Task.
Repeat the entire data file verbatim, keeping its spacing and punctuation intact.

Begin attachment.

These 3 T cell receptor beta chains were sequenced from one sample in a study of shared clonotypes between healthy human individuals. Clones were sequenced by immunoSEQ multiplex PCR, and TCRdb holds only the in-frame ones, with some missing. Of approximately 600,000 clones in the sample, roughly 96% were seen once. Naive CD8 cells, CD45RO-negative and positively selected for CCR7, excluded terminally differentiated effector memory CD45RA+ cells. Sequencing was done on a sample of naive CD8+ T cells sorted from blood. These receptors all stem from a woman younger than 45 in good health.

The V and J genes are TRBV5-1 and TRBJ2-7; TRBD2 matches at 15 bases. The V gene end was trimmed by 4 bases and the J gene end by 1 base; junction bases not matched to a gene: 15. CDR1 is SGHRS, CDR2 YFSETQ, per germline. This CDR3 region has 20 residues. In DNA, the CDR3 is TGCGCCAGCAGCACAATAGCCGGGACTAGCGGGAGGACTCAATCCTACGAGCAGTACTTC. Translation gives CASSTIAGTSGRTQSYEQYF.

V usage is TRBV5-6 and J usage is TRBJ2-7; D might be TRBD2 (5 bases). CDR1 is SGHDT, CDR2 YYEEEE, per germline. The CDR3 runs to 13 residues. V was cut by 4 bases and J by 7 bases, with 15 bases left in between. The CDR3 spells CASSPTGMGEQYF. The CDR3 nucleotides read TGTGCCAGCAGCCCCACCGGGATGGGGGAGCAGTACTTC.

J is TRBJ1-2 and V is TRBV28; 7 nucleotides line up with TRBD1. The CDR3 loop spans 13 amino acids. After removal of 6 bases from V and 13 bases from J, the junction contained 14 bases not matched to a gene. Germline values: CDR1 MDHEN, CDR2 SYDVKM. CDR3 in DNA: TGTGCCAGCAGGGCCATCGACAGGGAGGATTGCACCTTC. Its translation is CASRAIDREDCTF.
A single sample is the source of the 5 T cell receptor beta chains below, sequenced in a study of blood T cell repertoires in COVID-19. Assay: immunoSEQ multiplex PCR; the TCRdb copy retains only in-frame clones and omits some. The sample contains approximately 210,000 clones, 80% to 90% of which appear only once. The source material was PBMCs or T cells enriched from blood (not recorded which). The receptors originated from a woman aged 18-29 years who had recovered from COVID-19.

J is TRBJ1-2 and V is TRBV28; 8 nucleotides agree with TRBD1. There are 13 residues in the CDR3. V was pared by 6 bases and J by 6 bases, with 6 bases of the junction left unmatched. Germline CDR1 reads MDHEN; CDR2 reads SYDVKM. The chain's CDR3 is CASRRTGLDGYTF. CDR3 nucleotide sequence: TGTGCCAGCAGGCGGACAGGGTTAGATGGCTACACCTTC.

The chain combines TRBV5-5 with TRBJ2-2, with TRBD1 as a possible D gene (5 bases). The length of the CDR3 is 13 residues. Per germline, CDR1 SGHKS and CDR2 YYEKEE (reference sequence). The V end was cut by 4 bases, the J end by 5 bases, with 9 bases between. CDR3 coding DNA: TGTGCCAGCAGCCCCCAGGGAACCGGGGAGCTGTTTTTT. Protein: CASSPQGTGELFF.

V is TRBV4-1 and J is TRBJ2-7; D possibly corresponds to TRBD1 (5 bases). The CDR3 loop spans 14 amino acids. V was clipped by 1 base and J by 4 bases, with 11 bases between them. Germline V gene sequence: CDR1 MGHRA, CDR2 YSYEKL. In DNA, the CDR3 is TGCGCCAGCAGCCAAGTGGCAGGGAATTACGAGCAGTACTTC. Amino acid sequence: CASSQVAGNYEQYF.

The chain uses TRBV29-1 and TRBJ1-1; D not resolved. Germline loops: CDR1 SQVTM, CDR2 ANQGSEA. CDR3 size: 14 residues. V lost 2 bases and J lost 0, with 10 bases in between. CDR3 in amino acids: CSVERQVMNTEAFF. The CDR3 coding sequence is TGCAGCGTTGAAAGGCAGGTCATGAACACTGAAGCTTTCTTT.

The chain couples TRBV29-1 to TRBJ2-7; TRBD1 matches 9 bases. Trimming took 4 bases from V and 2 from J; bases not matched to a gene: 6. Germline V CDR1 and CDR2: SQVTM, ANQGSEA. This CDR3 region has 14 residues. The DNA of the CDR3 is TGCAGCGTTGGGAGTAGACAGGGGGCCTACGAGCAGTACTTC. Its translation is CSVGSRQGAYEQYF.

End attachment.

These 3 T cell receptor beta chains were sequenced from one sample in a study of shared clonotypes between healthy human individuals. Clones were sequenced by immunoSEQ multiplex PCR, and TCRdb holds only the in-frame ones, with some missing. Of approximately 600,000 clones in the sample, roughly 96% were seen once. Naive CD8 cells, CD45RO-negative and positively selected for CCR7, excluded terminally differentiated effector memory CD45RA+ cells. Sequencing was done on a sample of naive CD8+ T cells sorted from blood. These receptors all stem from a woman younger than 45 in good health.

The V and J genes are TRBV5-1 and TRBJ2-7; TRBD2 matches at 15 bases. The V gene end was trimmed by 4 bases and the J gene end by 1 base; junction bases not matched to a gene: 15. CDR1 is SGHRS, CDR2 YFSETQ, per germline. This CDR3 region has 20 residues. In DNA, the CDR3 is TGCGCCAGCAGCACAATAGCCGGGACTAGCGGGAGGACTCAATCCTACGAGCAGTACTTC. Translation gives CASSTIAGTSGRTQSYEQYF.

V usage is TRBV5-6 and J usage is TRBJ2-7; D might be TRBD2 (5 bases). CDR1 is SGHDT, CDR2 YYEEEE, per germline. The CDR3 runs to 13 residues. V was cut by 4 bases and J by 7 bases, with 15 bases left in between. The CDR3 spells CASSPTGMGEQYF. The CDR3 nucleotides read TGTGCCAGCAGCCCCACCGGGATGGGGGAGCAGTACTTC.

J is TRBJ1-2 and V is TRBV28; 7 nucleotides line up with TRBD1. The CDR3 loop spans 13 amino acids. After removal of 6 bases from V and 13 bases from J, the junction contained 14 bases not matched to a gene. Germline values: CDR1 MDHEN, CDR2 SYDVKM. CDR3 in DNA: TGTGCCAGCAGGGCCATCGACAGGGAGGATTGCACCTTC. Its translation is CASRAIDREDCTF.
A single sample is the source of the 5 T cell receptor beta chains below, sequenced in a study of blood T cell repertoires in COVID-19. Assay: immunoSEQ multiplex PCR; the TCRdb copy retains only in-frame clones and omits some. The sample contains approximately 210,000 clones, 80% to 90% of which appear only once. The source material was PBMCs or T cells enriched from blood (not recorded which). The receptors originated from a woman aged 18-29 years who had recovered from COVID-19.

J is TRBJ1-2 and V is TRBV28; 8 nucleotides agree with TRBD1. There are 13 residues in the CDR3. V was pared by 6 bases and J by 6 bases, with 6 bases of the junction left unmatched. Germline CDR1 reads MDHEN; CDR2 reads SYDVKM. The chain's CDR3 is CASRRTGLDGYTF. CDR3 nucleotide sequence: TGTGCCAGCAGGCGGACAGGGTTAGATGGCTACACCTTC.

The chain combines TRBV5-5 with TRBJ2-2, with TRBD1 as a possible D gene (5 bases). The length of the CDR3 is 13 residues. Per germline, CDR1 SGHKS and CDR2 YYEKEE (reference sequence). The V end was cut by 4 bases, the J end by 5 bases, with 9 bases between. CDR3 coding DNA: TGTGCCAGCAGCCCCCAGGGAACCGGGGAGCTGTTTTTT. Protein: CASSPQGTGELFF.

V is TRBV4-1 and J is TRBJ2-7; D possibly corresponds to TRBD1 (5 bases). The CDR3 loop spans 14 amino acids. V was clipped by 1 base and J by 4 bases, with 11 bases between them. Germline V gene sequence: CDR1 MGHRA, CDR2 YSYEKL. In DNA, the CDR3 is TGCGCCAGCAGCCAAGTGGCAGGGAATTACGAGCAGTACTTC. Amino acid sequence: CASSQVAGNYEQYF.

The chain uses TRBV29-1 and TRBJ1-1; D not resolved. Germline loops: CDR1 SQVTM, CDR2 ANQGSEA. CDR3 size: 14 residues. V lost 2 bases and J lost 0, with 10 bases in between. CDR3 in amino acids: CSVERQVMNTEAFF. The CDR3 coding sequence is TGCAGCGTTGAAAGGCAGGTCATGAACACTGAAGCTTTCTTT.

The chain couples TRBV29-1 to TRBJ2-7; TRBD1 matches 9 bases. Trimming took 4 bases from V and 2 from J; bases not matched to a gene: 6. Germline V CDR1 and CDR2: SQVTM, ANQGSEA. This CDR3 region has 14 residues. The DNA of the CDR3 is TGCAGCGTTGGGAGTAGACAGGGGGCCTACGAGCAGTACTTC. Its translation is CSVGSRQGAYEQYF.